Other users were not interested in the offer. As I blogged about a couple weeks ago, customers may perceive offers that they’re simply not interested in at the time as spam and use the “report spam” to express their feelings. They may want to remain on the list, but they don’t understand the implications of hitting report spam. Gmail may have received one too many of these reports for this contest from Musician’s Friend.

What do you think was the main reason this email never made my inbox?

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11 Responses to “Why Innocent Emails Get Flagged As Spam”

  1. My guess is the sender’s shady email domain and the overuse of spammy calls to action.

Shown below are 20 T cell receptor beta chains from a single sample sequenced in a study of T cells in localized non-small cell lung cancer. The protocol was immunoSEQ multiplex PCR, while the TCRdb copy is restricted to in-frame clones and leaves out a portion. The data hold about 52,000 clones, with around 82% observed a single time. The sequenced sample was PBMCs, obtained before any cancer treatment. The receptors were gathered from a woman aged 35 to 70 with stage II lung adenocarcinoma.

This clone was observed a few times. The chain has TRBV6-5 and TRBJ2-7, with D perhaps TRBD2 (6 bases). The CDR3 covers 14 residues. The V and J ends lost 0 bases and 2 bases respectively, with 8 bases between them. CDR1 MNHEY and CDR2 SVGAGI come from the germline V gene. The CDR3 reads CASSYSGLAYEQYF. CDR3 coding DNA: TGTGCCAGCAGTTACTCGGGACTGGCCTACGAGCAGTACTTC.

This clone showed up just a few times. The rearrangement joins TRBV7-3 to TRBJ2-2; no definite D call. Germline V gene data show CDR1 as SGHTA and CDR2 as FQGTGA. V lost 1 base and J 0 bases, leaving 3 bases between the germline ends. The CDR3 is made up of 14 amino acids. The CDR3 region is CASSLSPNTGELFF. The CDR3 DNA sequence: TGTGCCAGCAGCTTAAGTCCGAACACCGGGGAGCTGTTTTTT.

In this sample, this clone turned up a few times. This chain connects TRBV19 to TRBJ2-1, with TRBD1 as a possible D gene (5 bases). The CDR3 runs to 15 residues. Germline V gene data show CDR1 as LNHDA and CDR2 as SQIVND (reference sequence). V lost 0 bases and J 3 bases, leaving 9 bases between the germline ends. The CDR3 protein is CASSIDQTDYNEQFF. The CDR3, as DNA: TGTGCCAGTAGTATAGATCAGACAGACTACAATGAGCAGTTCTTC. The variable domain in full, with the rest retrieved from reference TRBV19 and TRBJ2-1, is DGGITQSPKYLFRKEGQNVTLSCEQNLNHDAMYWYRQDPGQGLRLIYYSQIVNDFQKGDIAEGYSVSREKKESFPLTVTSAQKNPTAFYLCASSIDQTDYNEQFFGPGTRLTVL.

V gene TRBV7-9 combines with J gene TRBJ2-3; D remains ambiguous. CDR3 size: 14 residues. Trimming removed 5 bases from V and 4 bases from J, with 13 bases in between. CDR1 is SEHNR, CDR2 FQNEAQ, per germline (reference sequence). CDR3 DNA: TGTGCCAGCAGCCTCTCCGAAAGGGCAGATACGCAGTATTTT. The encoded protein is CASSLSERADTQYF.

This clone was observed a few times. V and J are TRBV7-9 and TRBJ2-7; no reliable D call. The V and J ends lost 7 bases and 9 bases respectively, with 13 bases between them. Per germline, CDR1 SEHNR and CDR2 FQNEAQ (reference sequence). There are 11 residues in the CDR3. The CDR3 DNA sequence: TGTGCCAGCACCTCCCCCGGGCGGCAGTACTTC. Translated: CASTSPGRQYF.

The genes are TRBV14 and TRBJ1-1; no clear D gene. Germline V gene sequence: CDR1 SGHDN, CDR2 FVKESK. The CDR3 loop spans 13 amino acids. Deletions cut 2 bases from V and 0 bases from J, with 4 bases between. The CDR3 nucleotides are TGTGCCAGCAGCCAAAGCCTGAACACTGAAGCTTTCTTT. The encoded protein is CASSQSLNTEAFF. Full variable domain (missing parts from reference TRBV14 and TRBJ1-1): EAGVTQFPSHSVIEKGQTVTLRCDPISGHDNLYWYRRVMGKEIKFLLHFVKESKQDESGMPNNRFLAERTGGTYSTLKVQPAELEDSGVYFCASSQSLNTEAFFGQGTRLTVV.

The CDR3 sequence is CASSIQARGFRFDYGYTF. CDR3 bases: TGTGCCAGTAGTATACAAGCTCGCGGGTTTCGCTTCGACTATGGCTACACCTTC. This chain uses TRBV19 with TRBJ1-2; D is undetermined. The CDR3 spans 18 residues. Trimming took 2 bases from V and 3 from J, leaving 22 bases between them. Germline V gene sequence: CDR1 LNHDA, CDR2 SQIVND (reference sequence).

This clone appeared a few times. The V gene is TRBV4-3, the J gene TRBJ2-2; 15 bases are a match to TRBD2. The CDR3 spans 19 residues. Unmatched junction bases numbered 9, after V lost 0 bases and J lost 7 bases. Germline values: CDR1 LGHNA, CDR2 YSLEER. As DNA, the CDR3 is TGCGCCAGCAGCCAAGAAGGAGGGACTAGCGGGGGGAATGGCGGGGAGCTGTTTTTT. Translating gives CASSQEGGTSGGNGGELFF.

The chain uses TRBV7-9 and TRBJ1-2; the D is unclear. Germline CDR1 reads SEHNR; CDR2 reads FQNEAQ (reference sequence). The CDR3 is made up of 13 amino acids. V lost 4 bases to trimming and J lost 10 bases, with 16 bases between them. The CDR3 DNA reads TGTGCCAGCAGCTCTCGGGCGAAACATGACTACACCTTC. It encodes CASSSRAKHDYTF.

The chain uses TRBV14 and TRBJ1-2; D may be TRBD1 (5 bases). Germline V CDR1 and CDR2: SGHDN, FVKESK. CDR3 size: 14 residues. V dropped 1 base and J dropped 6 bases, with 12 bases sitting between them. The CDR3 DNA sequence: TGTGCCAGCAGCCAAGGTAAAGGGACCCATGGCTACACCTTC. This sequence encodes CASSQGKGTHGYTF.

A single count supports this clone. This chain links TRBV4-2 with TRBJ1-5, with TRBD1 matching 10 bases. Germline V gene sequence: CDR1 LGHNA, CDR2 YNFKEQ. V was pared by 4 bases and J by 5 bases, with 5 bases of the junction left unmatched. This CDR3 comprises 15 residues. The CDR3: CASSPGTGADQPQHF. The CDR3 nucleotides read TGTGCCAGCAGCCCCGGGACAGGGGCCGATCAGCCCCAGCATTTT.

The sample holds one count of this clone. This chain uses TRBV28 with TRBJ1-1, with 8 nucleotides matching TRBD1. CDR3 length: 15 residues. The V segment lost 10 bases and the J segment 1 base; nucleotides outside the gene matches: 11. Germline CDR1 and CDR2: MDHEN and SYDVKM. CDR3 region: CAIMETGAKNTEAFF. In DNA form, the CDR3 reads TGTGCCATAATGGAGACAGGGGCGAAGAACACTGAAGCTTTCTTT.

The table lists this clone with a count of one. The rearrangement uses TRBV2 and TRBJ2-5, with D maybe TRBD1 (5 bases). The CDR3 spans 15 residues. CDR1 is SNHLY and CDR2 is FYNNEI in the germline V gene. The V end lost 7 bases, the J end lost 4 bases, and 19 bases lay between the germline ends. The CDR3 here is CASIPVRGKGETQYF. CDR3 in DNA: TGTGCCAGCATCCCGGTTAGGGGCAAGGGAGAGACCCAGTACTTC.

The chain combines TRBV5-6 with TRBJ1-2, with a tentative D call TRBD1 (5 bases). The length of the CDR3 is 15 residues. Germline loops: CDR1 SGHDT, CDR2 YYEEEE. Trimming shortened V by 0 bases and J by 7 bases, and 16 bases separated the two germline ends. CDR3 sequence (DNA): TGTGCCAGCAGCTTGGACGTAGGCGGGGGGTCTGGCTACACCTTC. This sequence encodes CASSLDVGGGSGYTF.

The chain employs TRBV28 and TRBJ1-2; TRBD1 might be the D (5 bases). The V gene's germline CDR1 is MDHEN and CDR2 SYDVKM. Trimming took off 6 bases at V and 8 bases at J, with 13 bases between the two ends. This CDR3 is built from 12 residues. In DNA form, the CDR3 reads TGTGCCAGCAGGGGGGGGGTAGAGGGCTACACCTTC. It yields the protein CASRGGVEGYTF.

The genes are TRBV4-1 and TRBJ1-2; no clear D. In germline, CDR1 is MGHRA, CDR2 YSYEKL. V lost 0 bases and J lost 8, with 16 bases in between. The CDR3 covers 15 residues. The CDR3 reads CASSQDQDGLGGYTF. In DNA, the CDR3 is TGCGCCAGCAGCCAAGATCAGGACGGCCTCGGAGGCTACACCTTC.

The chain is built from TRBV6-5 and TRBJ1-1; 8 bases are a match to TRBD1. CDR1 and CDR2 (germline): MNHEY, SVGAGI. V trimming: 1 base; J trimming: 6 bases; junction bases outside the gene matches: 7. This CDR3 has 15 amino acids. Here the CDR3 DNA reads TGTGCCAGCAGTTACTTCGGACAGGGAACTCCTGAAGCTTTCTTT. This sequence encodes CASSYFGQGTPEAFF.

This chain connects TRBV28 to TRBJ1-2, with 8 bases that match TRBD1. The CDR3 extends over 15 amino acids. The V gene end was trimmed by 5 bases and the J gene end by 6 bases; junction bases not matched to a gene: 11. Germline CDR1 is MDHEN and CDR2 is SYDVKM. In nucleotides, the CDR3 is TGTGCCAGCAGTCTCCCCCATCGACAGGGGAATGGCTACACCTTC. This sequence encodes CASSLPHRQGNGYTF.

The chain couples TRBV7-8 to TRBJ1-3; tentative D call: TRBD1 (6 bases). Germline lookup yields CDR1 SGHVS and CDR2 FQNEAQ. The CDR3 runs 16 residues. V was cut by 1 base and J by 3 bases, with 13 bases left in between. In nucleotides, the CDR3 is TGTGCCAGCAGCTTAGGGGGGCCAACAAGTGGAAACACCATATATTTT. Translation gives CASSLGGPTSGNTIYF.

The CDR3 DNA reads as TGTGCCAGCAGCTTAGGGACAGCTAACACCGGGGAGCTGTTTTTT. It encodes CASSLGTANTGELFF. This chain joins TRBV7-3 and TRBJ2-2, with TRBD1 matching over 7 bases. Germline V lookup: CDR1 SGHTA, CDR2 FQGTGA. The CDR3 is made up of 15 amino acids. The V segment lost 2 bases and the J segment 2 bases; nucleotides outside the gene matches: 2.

2. ThierryF1968 says:

    I am now blacklisted as a spammer, I guess somebody managed to hijack my yahoo account
    I only discovered this as one of these emails were sent from me to me…

    I have obviously changed straight away my password, but I am not sure how to remove my email address from the spammers list

  3. The most likely reason the Musicians Friend email was sent to your Gmail spam folder is:

    - A lot of people likely signed up for the email newsletter primarliy to enter the weekly contest, and then after a few weeks descided they no longer wanted the emails – and hit the Gmail spam button rather than unsubscribing.

    I signed up for the email, and the confirmation/welcome email was authenticated for SPF, but not DKIM. So assuming the regular emails also have SPF records, authentication is likely not the issue.

    For more on what Gmail looks for, visit the Gmail site:
    - http://mail.google.com/mail/help/bulk_mail.html